Iran-Contra prosecutor Lawrence Walsh says Oliver North is trying to turn his trial from a criminal to a political one and should not be allowed to use politics to win a six-month delay.
Walsh urged U.S. District Judge Gerhard Gesell on Monday to reject North's motion for a delay until after the presidential election."Having failed in several attempts to avoid completely the trial of this case, while proclaiming his innocence in speeches, the defendant Oliver L. North is now grasping at the criminal defendant's maneuver of last resort - delay," Walsh said.
"This trial in particular should not be held hostage to a media which the defendant himself has strenuously sought to inflame," Walsh said in a brief filed with U.S. District Judge Gerhard Gesell.
The prosecutor included 15 newspaper clippings reporting North's recent speeches about his case and in support of Republican congressional candidates. He quoted North's own statement after his indictment last March: "I have now been caught in a bitter dispute between the Congress and the president over the control of foreign policy. ... It is a shame that the new battleground for such a fight will be a courtroom."
Delaying the trial would give court approval to "North's transparent attempt to transform this trial from a criminal into a political one," Walsh argued.
A retired Marine Corps lieutenant colonel and former White House aide, North is the first of four defendants scheduled to be tried on charges including a conspiracy to defraud the United States by illegally diverting profits from U.S.-Iran arms sales to the Nicaraguan Contra rebels.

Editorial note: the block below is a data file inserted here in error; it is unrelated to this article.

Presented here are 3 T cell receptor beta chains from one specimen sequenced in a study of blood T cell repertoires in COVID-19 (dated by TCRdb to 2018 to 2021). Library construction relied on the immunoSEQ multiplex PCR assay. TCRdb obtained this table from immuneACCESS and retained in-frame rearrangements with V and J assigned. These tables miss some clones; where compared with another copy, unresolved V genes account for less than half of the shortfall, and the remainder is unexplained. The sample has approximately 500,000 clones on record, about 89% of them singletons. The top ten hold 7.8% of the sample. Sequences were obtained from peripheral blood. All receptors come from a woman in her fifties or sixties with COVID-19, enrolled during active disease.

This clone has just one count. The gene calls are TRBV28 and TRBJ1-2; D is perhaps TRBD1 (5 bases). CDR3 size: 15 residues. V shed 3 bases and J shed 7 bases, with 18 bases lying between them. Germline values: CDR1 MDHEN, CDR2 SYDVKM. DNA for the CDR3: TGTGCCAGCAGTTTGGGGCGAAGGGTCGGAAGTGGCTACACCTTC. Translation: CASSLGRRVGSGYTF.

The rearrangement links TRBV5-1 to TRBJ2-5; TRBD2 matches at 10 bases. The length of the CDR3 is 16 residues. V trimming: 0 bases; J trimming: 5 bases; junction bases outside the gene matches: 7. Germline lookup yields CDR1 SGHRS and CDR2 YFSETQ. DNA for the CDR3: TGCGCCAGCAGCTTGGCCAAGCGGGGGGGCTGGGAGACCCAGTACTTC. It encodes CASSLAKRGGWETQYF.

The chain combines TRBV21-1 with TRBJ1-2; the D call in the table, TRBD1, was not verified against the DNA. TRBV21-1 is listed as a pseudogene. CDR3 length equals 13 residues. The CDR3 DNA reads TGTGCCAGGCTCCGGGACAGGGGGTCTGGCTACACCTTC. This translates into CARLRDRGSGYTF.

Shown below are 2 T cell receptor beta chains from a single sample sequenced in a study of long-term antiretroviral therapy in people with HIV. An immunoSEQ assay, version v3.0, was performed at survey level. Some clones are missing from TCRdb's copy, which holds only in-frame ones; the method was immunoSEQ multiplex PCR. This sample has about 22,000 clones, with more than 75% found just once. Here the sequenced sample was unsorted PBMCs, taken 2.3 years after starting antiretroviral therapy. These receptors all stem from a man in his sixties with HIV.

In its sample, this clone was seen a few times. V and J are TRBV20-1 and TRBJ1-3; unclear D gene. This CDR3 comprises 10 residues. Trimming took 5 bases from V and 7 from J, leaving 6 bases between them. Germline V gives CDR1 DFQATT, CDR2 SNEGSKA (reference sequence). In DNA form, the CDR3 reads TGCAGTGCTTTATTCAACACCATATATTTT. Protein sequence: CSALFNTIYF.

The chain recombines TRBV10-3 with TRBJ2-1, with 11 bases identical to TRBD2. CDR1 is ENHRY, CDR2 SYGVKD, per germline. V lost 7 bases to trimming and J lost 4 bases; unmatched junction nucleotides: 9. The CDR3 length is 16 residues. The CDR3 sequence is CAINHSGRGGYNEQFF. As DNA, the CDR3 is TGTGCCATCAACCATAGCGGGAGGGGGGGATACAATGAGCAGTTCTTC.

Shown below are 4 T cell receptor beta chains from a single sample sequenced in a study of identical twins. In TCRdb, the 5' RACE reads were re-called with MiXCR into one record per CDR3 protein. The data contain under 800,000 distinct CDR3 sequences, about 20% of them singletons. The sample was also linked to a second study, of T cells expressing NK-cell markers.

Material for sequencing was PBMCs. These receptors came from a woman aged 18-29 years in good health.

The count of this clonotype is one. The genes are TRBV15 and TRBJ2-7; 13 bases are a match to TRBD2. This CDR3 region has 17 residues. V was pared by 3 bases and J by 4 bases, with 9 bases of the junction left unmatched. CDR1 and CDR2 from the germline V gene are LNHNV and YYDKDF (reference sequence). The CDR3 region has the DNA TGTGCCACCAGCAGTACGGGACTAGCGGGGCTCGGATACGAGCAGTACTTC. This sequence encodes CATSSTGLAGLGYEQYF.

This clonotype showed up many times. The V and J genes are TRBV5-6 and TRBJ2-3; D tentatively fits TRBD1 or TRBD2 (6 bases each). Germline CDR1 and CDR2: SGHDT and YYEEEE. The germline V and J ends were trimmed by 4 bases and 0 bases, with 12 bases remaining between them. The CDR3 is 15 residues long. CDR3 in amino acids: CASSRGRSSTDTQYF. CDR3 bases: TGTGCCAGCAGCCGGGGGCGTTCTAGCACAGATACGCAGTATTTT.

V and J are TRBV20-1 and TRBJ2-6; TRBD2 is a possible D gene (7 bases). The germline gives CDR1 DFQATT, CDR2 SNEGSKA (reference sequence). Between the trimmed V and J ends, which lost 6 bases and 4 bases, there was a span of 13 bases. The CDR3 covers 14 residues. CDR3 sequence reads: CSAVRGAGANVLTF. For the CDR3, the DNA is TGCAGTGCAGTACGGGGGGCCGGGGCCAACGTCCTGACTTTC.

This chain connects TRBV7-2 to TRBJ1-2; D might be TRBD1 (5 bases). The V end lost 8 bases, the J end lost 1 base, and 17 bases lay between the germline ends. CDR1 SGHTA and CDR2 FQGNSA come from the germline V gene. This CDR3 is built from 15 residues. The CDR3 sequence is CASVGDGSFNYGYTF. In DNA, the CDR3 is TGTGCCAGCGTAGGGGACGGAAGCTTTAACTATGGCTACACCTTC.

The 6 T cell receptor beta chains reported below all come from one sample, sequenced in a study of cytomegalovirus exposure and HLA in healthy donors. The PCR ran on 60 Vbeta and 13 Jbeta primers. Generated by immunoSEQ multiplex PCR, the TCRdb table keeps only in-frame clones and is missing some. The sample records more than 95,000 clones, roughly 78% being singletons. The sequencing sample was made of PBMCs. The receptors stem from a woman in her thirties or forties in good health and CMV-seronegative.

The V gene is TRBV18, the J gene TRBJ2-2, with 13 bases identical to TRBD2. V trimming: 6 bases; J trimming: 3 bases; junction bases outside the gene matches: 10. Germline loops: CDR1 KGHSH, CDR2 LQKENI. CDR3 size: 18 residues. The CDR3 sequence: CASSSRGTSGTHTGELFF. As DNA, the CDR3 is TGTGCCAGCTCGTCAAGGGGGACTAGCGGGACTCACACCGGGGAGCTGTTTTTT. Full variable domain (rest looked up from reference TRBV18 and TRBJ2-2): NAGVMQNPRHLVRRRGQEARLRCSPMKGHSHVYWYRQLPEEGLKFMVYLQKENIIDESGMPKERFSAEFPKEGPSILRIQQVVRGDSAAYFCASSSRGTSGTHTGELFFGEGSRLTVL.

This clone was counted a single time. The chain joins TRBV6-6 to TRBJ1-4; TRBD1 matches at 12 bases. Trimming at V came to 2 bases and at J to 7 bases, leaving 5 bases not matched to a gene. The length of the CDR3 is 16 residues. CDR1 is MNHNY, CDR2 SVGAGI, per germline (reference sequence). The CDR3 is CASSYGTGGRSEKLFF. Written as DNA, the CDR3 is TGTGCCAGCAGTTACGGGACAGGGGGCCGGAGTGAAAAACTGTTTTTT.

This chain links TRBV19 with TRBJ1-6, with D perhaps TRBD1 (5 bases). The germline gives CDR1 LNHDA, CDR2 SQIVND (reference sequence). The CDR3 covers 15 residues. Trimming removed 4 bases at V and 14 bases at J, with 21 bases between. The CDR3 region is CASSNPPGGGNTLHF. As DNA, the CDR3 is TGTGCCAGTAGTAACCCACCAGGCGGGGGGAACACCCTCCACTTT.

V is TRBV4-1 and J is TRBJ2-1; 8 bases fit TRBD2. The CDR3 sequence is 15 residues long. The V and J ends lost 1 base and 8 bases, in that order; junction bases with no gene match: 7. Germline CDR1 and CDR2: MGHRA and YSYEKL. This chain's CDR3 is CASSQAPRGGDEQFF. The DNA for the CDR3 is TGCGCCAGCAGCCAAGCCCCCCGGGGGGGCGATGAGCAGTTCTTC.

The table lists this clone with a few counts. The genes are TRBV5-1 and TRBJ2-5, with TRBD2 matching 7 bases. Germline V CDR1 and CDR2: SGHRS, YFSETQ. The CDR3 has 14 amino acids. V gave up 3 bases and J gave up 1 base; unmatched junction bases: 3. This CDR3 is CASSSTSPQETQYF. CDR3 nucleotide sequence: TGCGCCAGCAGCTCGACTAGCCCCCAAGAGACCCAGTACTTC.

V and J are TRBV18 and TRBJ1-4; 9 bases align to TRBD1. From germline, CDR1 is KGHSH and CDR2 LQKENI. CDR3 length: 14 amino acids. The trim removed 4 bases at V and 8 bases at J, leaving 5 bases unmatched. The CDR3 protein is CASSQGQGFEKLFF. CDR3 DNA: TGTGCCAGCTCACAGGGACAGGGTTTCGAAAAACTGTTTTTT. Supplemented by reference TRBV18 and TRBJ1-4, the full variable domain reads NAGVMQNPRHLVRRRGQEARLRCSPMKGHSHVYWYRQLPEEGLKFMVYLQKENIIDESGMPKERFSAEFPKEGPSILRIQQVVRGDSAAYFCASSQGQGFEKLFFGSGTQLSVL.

Last Wednesday, one of North's attorneys, Barry Simon, told the court that "no fair-minded person could argue that this trial should be started seven weeks prior to the presidential election. The intense publicity generated during the final seven weeks of a presidential campaign would deny (North) a fair trial."
But Walsh said, "To the extent that North's trial may become a political issue in the upcoming elections, North bears at least a substantial measure of responsibility, and therefore has little credibility in complaining." Walsh said North has made many pretrial speeches and statements "in which he had claimed that the charges should be evaluated in a political context."
Walsh said North's trial could begin Sept. 20 as planned with an impartial jury despite the presidential campaign and urged Gesell to reject North's motion for a six-month delay, which Walsh said was filed "simply as a stalling tactic."
Walsh said courts in the District of Columbia are well trained by their experience with Watergate and other political scandals to conduct trials in cases which receive a lot of publicity.